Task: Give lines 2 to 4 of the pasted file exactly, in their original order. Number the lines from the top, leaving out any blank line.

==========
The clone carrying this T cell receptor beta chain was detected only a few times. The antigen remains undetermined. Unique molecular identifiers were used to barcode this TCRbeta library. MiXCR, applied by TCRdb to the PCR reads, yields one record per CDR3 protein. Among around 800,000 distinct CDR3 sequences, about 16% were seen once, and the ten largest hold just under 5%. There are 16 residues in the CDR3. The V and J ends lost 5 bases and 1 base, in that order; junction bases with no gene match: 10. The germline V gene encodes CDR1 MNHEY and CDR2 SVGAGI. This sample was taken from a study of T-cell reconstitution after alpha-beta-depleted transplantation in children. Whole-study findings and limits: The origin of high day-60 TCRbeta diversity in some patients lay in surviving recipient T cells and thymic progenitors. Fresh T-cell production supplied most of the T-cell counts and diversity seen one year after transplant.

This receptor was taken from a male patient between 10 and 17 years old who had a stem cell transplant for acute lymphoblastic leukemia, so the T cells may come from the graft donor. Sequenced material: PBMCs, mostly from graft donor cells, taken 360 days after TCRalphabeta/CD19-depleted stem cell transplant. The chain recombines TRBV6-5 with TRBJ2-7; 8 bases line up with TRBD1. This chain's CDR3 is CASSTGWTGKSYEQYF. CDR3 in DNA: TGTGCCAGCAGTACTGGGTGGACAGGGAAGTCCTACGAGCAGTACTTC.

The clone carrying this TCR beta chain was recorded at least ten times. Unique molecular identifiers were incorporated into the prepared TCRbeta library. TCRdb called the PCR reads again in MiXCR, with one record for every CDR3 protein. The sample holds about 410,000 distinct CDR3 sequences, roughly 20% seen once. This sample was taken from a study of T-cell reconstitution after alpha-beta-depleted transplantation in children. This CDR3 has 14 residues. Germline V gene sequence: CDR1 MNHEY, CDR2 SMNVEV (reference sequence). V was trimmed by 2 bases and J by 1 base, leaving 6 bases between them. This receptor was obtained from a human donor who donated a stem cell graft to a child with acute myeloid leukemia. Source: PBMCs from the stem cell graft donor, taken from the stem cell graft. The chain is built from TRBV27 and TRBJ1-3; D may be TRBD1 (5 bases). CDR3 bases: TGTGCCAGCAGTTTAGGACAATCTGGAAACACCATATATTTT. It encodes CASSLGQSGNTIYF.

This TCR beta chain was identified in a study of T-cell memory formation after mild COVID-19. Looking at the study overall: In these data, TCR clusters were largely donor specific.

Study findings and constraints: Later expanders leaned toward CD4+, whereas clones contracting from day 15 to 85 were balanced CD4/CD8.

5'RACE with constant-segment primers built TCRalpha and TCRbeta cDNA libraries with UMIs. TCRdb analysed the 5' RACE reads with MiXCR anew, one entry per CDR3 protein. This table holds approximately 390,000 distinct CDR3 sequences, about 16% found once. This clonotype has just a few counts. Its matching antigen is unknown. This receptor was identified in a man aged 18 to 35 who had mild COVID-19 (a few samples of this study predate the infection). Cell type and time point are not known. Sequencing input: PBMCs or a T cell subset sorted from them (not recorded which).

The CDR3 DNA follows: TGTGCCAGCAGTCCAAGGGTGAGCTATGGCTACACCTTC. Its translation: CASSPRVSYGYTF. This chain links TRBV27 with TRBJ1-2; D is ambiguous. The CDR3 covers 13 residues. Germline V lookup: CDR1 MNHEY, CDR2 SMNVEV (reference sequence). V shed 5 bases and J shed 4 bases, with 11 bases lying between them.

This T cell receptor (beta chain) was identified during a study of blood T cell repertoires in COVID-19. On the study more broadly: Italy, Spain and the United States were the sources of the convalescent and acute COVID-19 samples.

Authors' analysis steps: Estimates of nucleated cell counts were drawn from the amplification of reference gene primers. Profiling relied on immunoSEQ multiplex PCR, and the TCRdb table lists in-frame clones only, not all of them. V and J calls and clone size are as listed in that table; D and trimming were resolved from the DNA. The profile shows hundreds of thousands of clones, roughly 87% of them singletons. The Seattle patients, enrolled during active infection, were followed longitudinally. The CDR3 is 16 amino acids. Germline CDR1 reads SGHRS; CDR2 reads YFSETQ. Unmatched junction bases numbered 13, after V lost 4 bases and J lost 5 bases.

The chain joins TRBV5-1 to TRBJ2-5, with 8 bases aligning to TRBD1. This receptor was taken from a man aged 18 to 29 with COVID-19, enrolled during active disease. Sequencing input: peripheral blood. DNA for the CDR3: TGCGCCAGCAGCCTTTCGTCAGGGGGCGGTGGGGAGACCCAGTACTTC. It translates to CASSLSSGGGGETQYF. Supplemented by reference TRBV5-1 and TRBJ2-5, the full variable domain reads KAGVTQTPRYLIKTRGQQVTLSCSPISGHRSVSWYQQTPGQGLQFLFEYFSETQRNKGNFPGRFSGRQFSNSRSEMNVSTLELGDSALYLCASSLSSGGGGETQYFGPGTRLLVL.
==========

This receptor was taken from a male patient between 10 and 17 years old who had a stem cell transplant for acute lymphoblastic leukemia, so the T cells may come from the graft donor. Sequenced material: PBMCs, mostly from graft donor cells, taken 360 days after TCRalphabeta/CD19-depleted stem cell transplant. The chain recombines TRBV6-5 with TRBJ2-7; 8 bases line up with TRBD1. This chain's CDR3 is CASSTGWTGKSYEQYF. CDR3 in DNA: TGTGCCAGCAGTACTGGGTGGACAGGGAAGTCCTACGAGCAGTACTTC.

The clone carrying this TCR beta chain was recorded at least ten times. Unique molecular identifiers were incorporated into the prepared TCRbeta library. TCRdb called the PCR reads again in MiXCR, with one record for every CDR3 protein. The sample holds about 410,000 distinct CDR3 sequences, roughly 20% seen once. This sample was taken from a study of T-cell reconstitution after alpha-beta-depleted transplantation in children. This CDR3 has 14 residues. Germline V gene sequence: CDR1 MNHEY, CDR2 SMNVEV (reference sequence). V was trimmed by 2 bases and J by 1 base, leaving 6 bases between them. This receptor was obtained from a human donor who donated a stem cell graft to a child with acute myeloid leukemia. Source: PBMCs from the stem cell graft donor, taken from the stem cell graft. The chain is built from TRBV27 and TRBJ1-3; D may be TRBD1 (5 bases). CDR3 bases: TGTGCCAGCAGTTTAGGACAATCTGGAAACACCATATATTTT. It encodes CASSLGQSGNTIYF.

This TCR beta chain was identified in a study of T-cell memory formation after mild COVID-19. Looking at the study overall: In these data, TCR clusters were largely donor specific.